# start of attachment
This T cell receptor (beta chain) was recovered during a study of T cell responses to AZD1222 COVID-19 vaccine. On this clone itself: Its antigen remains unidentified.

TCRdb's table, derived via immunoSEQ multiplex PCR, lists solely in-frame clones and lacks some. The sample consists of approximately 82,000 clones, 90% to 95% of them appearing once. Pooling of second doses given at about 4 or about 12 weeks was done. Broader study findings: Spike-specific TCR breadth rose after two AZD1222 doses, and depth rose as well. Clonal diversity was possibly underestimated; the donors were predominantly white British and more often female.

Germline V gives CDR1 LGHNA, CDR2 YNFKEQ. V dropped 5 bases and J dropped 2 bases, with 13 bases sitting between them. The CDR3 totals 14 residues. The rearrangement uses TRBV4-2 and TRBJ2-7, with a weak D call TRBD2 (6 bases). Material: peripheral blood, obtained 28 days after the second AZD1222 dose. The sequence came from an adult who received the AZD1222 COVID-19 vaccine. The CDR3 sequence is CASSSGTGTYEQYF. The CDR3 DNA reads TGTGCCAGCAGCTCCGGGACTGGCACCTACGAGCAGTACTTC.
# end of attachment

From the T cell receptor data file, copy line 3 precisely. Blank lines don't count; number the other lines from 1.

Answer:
Germline V gives CDR1 LGHNA, CDR2 YNFKEQ. V dropped 5 bases and J dropped 2 bases, with 13 bases sitting between them. The CDR3 totals 14 residues. The rearrangement uses TRBV4-2 and TRBJ2-7, with a weak D call TRBD2 (6 bases). Material: peripheral blood, obtained 28 days after the second AZD1222 dose. The sequence came from an adult who received the AZD1222 COVID-19 vaccine. The CDR3 sequence is CASSSGTGTYEQYF. The CDR3 DNA reads TGTGCCAGCAGCTCCGGGACTGGCACCTACGAGCAGTACTTC.